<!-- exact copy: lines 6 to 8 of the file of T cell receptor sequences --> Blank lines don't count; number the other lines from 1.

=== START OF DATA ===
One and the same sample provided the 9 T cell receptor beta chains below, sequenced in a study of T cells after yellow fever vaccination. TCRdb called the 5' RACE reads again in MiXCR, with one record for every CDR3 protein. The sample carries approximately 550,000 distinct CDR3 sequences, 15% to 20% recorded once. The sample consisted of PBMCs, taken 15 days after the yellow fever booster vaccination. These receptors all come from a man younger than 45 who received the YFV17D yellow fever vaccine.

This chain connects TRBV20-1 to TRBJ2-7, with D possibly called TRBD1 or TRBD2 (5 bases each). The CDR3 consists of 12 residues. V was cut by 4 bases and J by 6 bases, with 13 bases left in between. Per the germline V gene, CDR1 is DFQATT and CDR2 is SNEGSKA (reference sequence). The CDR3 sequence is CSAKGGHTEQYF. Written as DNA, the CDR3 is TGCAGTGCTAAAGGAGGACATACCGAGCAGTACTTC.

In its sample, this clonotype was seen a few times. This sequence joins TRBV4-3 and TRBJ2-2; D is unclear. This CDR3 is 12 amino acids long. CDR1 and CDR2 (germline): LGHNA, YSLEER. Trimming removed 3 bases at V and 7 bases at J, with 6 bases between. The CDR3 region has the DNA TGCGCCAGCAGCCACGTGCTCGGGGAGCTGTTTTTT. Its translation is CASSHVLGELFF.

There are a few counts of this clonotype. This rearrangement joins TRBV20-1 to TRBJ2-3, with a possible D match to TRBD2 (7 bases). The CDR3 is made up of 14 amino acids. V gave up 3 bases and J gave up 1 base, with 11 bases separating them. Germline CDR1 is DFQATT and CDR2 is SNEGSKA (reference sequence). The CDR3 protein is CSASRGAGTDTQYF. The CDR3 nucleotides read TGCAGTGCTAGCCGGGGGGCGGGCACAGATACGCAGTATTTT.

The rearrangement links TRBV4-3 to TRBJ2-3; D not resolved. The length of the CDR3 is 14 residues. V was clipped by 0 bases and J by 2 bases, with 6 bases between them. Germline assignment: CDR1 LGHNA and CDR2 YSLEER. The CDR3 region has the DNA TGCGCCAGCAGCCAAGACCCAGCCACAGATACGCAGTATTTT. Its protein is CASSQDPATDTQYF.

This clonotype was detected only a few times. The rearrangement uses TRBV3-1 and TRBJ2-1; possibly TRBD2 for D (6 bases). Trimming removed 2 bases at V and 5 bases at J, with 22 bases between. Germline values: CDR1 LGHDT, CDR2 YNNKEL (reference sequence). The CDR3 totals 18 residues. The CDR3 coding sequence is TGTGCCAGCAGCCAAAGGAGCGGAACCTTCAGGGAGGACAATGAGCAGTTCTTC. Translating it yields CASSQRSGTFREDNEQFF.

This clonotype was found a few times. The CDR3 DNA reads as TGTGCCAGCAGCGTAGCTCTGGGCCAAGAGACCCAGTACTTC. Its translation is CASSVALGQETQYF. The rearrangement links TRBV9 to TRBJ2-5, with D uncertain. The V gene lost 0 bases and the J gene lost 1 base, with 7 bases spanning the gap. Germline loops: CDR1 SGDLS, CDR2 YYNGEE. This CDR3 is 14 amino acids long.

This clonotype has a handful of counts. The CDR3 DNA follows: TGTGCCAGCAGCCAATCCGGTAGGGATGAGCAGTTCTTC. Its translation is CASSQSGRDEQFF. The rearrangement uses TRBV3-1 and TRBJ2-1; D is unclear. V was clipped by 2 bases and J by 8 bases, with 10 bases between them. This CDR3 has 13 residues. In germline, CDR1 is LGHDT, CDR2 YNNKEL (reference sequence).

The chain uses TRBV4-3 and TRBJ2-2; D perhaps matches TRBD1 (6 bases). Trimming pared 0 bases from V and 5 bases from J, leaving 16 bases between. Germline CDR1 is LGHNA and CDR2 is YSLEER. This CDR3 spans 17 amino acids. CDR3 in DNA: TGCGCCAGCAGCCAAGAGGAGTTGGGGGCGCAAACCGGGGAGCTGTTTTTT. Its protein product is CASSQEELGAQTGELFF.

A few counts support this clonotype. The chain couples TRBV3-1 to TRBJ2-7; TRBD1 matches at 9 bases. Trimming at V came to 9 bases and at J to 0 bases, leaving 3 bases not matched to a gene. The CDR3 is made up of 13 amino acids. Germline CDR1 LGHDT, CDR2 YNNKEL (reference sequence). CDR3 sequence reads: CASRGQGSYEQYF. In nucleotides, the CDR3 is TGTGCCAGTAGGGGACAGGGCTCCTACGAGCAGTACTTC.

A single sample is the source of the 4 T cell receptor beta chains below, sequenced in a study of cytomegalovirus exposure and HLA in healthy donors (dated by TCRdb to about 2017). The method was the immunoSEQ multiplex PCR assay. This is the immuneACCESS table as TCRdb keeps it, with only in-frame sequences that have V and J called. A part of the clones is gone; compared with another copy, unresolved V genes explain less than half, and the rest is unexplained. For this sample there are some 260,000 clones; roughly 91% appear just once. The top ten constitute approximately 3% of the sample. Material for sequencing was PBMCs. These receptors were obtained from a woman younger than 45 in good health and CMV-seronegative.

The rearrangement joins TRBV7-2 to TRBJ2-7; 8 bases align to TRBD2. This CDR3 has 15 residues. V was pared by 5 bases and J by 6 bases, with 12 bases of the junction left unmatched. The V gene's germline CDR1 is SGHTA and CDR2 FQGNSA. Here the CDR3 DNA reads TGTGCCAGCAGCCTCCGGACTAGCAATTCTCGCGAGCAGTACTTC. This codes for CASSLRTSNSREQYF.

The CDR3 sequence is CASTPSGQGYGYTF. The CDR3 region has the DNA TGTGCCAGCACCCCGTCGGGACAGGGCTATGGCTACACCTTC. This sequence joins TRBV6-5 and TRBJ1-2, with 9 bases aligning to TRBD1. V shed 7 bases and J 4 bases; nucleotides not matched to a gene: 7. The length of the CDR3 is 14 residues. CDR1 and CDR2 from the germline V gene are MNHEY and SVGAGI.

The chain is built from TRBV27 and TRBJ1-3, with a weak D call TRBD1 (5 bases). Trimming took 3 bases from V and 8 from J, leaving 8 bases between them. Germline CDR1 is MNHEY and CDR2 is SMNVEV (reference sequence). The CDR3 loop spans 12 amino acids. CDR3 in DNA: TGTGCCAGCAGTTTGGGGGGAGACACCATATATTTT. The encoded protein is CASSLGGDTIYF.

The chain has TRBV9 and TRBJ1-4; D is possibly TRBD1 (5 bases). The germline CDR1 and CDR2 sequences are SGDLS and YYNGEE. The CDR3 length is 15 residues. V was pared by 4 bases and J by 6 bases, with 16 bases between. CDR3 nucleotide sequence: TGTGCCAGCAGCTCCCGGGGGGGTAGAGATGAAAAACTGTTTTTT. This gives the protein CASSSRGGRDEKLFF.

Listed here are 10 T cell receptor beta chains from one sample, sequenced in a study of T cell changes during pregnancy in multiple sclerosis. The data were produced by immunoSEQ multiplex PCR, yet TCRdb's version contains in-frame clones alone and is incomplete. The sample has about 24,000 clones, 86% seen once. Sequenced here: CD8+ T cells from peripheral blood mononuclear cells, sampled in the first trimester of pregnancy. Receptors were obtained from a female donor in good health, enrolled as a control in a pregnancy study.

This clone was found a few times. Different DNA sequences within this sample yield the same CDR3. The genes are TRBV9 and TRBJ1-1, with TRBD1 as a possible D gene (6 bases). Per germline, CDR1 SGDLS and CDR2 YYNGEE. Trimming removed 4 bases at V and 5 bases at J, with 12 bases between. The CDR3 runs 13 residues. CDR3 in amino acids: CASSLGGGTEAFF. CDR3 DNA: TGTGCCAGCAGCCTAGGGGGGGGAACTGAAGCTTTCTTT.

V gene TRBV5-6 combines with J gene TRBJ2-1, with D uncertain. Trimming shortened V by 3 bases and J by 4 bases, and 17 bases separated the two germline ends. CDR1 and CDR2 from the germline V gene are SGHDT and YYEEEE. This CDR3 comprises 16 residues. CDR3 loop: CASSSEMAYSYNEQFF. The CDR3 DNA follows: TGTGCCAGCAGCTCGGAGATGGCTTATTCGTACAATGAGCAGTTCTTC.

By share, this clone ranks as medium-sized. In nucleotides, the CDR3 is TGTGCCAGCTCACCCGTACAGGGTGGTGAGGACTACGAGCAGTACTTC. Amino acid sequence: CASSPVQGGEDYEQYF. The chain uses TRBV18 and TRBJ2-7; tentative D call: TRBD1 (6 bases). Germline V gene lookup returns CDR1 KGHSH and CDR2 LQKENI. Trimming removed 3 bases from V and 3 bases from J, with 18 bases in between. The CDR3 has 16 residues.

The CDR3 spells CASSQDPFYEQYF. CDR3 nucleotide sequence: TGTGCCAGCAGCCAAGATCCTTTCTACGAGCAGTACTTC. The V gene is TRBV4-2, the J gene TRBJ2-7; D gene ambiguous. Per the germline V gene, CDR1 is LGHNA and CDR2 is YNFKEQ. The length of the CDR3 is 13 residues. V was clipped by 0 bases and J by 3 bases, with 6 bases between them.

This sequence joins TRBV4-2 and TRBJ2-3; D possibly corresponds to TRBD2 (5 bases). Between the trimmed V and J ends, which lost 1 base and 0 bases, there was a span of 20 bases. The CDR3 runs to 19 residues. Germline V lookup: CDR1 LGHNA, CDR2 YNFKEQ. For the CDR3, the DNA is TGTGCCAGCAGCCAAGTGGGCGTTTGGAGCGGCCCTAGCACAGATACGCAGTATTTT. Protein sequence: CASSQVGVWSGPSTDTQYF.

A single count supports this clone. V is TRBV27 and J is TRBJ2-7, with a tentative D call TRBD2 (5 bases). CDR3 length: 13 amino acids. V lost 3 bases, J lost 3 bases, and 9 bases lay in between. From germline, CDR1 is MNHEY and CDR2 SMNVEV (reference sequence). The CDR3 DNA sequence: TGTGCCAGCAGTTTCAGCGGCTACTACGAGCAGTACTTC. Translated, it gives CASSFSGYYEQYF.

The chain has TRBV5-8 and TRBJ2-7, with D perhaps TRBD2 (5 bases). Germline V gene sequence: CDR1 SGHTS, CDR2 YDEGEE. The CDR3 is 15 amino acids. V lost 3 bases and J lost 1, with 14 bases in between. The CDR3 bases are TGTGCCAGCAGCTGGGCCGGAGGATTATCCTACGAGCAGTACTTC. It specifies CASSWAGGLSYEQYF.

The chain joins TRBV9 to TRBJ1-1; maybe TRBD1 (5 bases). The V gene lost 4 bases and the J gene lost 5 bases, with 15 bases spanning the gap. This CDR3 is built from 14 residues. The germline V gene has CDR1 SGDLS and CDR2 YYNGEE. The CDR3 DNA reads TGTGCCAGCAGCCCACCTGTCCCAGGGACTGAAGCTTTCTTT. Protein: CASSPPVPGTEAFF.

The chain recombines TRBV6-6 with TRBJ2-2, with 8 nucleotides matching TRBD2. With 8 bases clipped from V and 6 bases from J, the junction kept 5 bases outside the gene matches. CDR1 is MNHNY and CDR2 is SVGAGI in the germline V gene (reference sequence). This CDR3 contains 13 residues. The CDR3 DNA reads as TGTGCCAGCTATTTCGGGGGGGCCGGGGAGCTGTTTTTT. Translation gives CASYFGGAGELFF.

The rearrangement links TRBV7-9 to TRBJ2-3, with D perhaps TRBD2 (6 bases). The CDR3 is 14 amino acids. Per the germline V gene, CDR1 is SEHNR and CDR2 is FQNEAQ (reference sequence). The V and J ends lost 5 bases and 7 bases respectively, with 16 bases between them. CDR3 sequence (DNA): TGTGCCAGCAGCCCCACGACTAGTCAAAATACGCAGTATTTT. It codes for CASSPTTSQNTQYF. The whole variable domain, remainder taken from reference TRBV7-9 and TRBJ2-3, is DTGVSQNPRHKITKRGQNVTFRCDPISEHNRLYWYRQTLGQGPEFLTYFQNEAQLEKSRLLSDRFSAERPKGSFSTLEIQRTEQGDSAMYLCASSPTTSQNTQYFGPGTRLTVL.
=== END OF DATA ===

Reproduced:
This clonotype was detected only a few times. The rearrangement uses TRBV3-1 and TRBJ2-1; possibly TRBD2 for D (6 bases). Trimming removed 2 bases at V and 5 bases at J, with 22 bases between. Germline values: CDR1 LGHDT, CDR2 YNNKEL (reference sequence). The CDR3 totals 18 residues. The CDR3 coding sequence is TGTGCCAGCAGCCAAAGGAGCGGAACCTTCAGGGAGGACAATGAGCAGTTCTTC. Translating it yields CASSQRSGTFREDNEQFF.

This clonotype was found a few times. The CDR3 DNA reads as TGTGCCAGCAGCGTAGCTCTGGGCCAAGAGACCCAGTACTTC. Its translation is CASSVALGQETQYF. The rearrangement links TRBV9 to TRBJ2-5, with D uncertain. The V gene lost 0 bases and the J gene lost 1 base, with 7 bases spanning the gap. Germline loops: CDR1 SGDLS, CDR2 YYNGEE. This CDR3 is 14 amino acids long.

This clonotype has a handful of counts. The CDR3 DNA follows: TGTGCCAGCAGCCAATCCGGTAGGGATGAGCAGTTCTTC. Its translation is CASSQSGRDEQFF. The rearrangement uses TRBV3-1 and TRBJ2-1; D is unclear. V was clipped by 2 bases and J by 8 bases, with 10 bases between them. This CDR3 has 13 residues. In germline, CDR1 is LGHDT, CDR2 YNNKEL (reference sequence).